The Adventures of Oliver Twist; or, The Parish Boy's Progress, first published in volume by Richard Bentley after its September 1837 appearance in Bentley's Miscellany, Chapter XV. 4 ½ by 3 ¾ inches (11.4 cm by 9.3 cm), vignetted, facing page 82 in the 1846 edition (originally leading off the seventh monthly instalment). Cruikshank's own 1866 watercolour, commissioned by F. W. Cosens, is the basis for the 1911 chromolithograph. [Click on the images to enlarge them.]— the seventh steel engraving and later a watercolour for Charles Dickens's
Passage Illustrated: Sikes and Nancy recapture Oliver
Meanwhile, Oliver Twist, little dreaming that he was within so very short a distance of the merry old gentleman, was on his way to the book-stall. When he got into Clerkenwell, he accidentally turned down a by-street which was not exactly in his way; but not discovering his mistake until he had got half-way down it, and knowing it must lead in the right direction, he did not think it worth while to turn back; and so marched on, as quickly as he could, with the books under his arm.
He was walking along, thinking how happy and contented he ought to feel; and how much he would give for only one look at poor little Dick, who, starved and beaten, might be weeping bitterly at that very moment; when he was startled by a young woman screaming out very loud. "Oh, my dear brother!" And he had hardly looked up, to see what the matter was, when he was stopped by having a pair of arms thrown tight round his neck.
"Don't," cried Oliver, struggling. "Let go of me. Who is it? What are you stopping me for?"
The only reply to this, was a great number of loud lamentations from the young woman who had embraced him; and who had a little basket and a street-door key in her hand.
"Oh my gracious!" said the young woman, "I have found him! Oh! Oliver! O liver! Oh you naughty boy, to make me suffer such distress on your account! Come home, dear, come. Oh, I've found him. Thank gracious goodness heavins, I've found him!" With these incoherent exclamations, the young woman burst into another fit of crying, and got so dreadfully hysterical, that a couple of women who came up at the moment asked a butcher's boy with a shiny head of hair anointed with suet, who was also looking on, whether he didn't think he had better run for the doctor. To which, the butcher's boy: who appeared of a lounging, not to say indolent disposition: replied, that he thought not.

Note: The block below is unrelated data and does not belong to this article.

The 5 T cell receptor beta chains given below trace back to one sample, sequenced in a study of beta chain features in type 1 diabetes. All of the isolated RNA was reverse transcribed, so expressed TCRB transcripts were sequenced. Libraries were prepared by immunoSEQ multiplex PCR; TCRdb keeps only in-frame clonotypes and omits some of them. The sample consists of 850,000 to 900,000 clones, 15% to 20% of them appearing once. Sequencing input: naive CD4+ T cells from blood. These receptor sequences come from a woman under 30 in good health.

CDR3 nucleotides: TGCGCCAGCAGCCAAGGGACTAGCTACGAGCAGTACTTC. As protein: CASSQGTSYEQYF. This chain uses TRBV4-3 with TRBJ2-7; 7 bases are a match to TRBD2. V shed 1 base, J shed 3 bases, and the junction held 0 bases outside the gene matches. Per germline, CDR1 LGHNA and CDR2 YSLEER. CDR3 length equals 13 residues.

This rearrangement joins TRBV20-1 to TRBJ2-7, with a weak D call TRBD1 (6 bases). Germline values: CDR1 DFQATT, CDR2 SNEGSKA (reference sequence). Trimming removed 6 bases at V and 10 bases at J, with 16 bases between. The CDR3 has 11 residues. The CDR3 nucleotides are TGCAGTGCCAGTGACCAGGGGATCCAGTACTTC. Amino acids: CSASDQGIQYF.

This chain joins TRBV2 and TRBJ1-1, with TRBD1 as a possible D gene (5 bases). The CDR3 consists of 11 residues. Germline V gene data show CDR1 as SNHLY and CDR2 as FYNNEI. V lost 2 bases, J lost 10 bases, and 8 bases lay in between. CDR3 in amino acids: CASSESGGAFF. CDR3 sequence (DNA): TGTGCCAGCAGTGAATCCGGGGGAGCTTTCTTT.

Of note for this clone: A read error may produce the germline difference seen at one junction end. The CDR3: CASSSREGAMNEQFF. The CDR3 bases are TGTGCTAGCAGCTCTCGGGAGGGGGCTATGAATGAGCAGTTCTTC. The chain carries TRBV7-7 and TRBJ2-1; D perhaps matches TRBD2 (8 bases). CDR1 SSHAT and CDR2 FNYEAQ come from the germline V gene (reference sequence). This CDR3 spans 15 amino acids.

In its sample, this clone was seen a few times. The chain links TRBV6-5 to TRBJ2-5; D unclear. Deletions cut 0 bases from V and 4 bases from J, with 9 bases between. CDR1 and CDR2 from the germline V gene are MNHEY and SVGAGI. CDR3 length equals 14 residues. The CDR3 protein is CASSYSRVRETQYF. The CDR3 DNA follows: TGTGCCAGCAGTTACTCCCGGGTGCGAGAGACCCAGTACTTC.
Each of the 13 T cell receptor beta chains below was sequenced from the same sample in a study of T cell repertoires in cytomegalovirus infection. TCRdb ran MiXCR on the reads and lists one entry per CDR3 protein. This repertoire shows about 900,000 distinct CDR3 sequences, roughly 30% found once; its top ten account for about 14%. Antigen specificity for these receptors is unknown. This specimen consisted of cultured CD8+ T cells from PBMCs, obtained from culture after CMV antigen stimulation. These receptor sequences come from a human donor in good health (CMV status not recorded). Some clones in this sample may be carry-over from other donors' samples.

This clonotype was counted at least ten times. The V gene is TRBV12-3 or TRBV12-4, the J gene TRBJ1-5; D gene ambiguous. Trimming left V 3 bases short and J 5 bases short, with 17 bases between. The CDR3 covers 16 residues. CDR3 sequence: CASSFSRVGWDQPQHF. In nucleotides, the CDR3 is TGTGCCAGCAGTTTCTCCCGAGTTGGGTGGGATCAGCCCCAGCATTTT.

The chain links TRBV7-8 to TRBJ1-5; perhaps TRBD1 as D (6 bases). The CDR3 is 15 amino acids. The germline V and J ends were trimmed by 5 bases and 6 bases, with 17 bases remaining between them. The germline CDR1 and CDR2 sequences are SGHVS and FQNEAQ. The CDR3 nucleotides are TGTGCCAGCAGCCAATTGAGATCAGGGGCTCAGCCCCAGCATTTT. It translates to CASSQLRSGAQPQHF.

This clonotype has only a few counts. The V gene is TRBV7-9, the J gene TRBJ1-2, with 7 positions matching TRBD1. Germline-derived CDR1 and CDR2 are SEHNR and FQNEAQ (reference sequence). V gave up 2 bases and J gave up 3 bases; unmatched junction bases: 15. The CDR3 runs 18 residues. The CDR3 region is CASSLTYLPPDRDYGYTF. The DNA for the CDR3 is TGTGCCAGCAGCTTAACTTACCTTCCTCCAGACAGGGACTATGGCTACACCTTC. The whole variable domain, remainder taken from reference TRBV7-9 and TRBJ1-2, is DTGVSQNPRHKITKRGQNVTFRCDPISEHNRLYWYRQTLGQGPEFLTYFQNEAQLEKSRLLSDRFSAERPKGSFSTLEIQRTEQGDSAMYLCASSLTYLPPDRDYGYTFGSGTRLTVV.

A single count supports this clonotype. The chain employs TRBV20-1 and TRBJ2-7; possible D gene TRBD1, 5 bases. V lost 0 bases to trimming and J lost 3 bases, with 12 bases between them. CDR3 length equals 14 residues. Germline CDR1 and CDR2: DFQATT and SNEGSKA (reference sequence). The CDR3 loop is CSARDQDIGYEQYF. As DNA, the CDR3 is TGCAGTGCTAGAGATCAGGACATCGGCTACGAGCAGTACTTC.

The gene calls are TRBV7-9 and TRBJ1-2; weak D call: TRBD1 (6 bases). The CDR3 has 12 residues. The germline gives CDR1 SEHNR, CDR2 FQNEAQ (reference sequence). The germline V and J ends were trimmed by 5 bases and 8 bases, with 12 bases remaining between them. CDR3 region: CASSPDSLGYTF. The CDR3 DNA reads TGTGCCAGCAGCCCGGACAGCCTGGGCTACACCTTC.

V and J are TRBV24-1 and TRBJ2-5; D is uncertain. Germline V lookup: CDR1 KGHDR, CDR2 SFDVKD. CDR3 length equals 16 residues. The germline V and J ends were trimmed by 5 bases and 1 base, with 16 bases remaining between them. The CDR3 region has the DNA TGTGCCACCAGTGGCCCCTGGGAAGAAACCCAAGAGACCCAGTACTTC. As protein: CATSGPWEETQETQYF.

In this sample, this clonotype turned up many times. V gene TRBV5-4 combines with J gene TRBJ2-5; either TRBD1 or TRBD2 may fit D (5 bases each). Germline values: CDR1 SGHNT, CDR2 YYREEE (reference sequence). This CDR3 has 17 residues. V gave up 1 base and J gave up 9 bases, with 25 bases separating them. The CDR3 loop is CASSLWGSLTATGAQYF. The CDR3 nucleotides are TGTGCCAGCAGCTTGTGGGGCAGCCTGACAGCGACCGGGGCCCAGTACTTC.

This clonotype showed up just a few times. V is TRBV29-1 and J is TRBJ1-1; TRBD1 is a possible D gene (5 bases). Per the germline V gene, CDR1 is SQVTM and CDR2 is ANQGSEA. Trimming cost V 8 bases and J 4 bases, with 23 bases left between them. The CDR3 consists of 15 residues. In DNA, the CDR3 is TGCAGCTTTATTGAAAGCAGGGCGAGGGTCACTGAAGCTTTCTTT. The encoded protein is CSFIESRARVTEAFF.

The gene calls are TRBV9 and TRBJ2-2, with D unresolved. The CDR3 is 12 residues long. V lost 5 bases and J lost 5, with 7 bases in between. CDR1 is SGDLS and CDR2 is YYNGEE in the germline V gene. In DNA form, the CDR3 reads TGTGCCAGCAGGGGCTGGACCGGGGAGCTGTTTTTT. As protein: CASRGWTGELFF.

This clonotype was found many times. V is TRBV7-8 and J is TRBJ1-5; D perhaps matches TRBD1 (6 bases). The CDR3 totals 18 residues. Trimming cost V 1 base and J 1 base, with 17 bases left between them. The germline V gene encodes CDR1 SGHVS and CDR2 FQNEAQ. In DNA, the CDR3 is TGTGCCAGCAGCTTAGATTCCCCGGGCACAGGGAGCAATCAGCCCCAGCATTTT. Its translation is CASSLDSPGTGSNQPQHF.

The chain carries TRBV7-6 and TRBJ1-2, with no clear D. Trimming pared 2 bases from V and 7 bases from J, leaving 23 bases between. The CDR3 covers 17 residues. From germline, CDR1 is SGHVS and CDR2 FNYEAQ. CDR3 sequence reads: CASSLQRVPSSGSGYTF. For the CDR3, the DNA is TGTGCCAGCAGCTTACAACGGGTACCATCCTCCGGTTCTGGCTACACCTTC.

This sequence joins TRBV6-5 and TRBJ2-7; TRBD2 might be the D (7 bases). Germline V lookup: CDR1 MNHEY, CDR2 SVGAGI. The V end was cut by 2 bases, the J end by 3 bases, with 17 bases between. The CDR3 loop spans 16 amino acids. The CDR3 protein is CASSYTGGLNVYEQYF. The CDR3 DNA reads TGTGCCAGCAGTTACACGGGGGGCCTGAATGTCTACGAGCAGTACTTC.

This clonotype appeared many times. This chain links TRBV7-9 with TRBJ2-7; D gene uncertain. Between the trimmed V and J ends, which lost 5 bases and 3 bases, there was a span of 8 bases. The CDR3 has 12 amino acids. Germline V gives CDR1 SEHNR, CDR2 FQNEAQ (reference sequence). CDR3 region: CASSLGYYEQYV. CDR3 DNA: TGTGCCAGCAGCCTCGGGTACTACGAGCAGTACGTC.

"Oh, no, no, never mind," said the young woman, grasping Oliver's hand; "I'm better now. Come home directly, you cruel boy! Come!"
"Oh, ma'am," replied the young woman, "he ran away, near a month ago, from his parents, who are hard-working and respectable people; and went and joined a set of thieves and bad characters; and almost broke his mother's heart."
"Young wretch!" said one woman.
"Go home, do, you little brute," said the other.
"I am not," replied Oliver, greatly alarmed. "I don't know her. I haven't any sister, or father and mother either. I'm an orphan; I live at Pentonville."
"Only hear him, how he braves it out!" cried the young woman.
"Why, it's Nancy!" exclaimed Oliver; who now saw her face for the first time; and started back, in irrepressible astonishment.
"You see he knows me!" cried Nancy, appealing to the bystanders. "He can't help himself. Make him come home, there's good people, or he'll kill his dear mother and father, and break my heart!"
"What the devil's this?" said a man, bursting out of a beer-shop, with a white dog at his heels; "young Oliver! Come home to your poor mother, you young dog! Come home directly."
"I don't belong to them. I don't know them. Help! help!" cried Oliver, struggling in the man's powerful grasp. [Chapter XV, "Showing How Very Fond of Oliver Twist, The Merry Old Jew and Miss Nancy Were," pp. 81-82 in the 1846 edition]
Commentary: The errant sheep taken back into the fold
Cruishank's realisation of the London street scene involves a masterful caricature of the local proletariate and in his backdrop the kinds of buildings one sees throughout the seamier numbers of his illustrations for "Streets" and "Scenes" in Sketches by Boz. Illustrative of every-day life and every-day people (1833-36). In the present steel-engraving, Cruikshank realises the gang's re-apprehension of Oliver after his idyllic sojourn with the kindly Mr. Brownlow. This dramatic "take-down" scene is also the subject of a much more realistic illustration by F. O. C. Darley in the Character Sketches from Dickens (1888). Undoubtedly Cruikshank's illustration was Darley's point of departure.
In the numbers of the serialised novel published serially between February 1837 and April 1839 in Bentley's Miscellany, Cruikshank depicts the brutal housebreaker Bill Sikes four times in the series of twenty-four plates. In both the original volume edition and the Household Edition (1871) Sikes is consistently the sordid, lower-class villain out of contemporary melodrama. On the other hand, the figure whom Felix Octavius Carr Darley describes in his series of Character Sketches from Dickens (1888) is once again much more of an individual (despite his characteristic long face and white top hat) than a type.